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Eyetube Picks | June '13

The World of Ophthalmology

Ihave been blessed with the opportunity to travel internationally to further my education in ophthalmology. In 1997, I worked as a medical student at Dr. Svyatoslav N. Fyodorov’s eye hospital in Moscow. I was amazed at the audiovisual setup he had! The hospital included more than 40 operating rooms with video hookups to Dr. Fyodorov’s office where he had a wall of televisions so he could observe video, and there was two-way audio for him to chime in and discuss the progress of the case with his surgeons. When surgeons had cases that were not going as planned, they learned they could adjust the operating microscope so that the camera would not pick up everything. Dr. Fyodorov later learned to watch for that trick as a clue something bad was happening and that he needed to jump in. Dr. Fyodorov was ahead of his time in many ways; not only did he help pioneer radial keratotomy and IOL technology, he was always on the cutting edge with his use of surgical video footage and its importance for education.


In 2003, I traveled to India to learn bimanual phacoemulsification from Dr. Amar Agarwal. On the second day of surgery, Dr. Agarwal did not appear in my operating room. I was feeling a bit abandoned, because I had traveled all this way to learn from the pioneer of bimanual phaco, and he was not there to walk me through the cases. At the end of the day, he pulled me in his office, and like Dr. Fyodorov, he also had direct video linked to all of his OR microscopes. I soon realized he had been watching all my cases, and he had prepared video excerpts of certain ones to review with me in person. Dr. Agarwal has a huge video library covering many pioneering surgical techniques. One of my favorites is the glued IOL.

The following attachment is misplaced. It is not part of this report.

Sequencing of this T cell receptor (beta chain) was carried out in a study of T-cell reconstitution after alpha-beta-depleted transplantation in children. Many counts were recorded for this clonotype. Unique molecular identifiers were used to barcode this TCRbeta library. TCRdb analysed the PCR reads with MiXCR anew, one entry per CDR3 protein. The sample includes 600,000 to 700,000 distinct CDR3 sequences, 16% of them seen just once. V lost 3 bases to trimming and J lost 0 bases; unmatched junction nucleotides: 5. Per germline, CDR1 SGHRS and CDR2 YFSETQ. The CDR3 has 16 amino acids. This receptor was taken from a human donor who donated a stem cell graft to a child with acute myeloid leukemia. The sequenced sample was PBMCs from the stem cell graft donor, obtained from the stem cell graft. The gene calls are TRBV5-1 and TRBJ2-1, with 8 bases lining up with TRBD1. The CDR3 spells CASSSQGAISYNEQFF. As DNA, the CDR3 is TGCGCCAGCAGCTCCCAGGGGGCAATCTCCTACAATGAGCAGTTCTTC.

Soon, I plan to travel to Canada to see the Kamra corneal inlay (AcuFocus, Inc.) in action. As I live in Ohio, this is an easy drive or quick flight over the border, and the trip will afford me an opportunity to potentially comanage patients who received implants with this technology performed by a Canadian surgeon. Assuming we proceed with this strategy, it will be important to understand the potential surgical implications that may be required of a comanaging surgeon. This video shows how to laser enhance a previous Kamra inlay patient and reposition a misaligned inlay.


Before investing in a femtosecond laser, my partner and I literally I traveled around the world to experience firsthand the nuances of each platform. We visited Salt Lake City, Utah; Lima, Peru; and Santa Domingo in the Dominican Republic to observe the various systems. Now that most units have been in use for some time, there are many videos available to guide potential buyers and help them save time and effort by avoiding lengthy travel. These are some of the best videos found on Eyetube explaining the features of the four femtosecond laser cataract systems.


In addition to having the opportunity to visit great surgeons and view live surgery, there are many travel opportunities offered by fantastic national and international meetings. I look forward to flying to Cannes, France, for the upcoming American-European Congress of Ophthalmic Surgery meeting, and I encourage everyone to make the trip. I guarantee a great meeting in a fantastic setting.

William F. Wiley, MD

William F. Wiley, MD, is the Medical Director of the Cleveland Eye Clinic/Clear Choice LASIK Center in Cleveland. Dr.Wiley may be reached at drwiley@clevelandeyeclinic.com.

June '13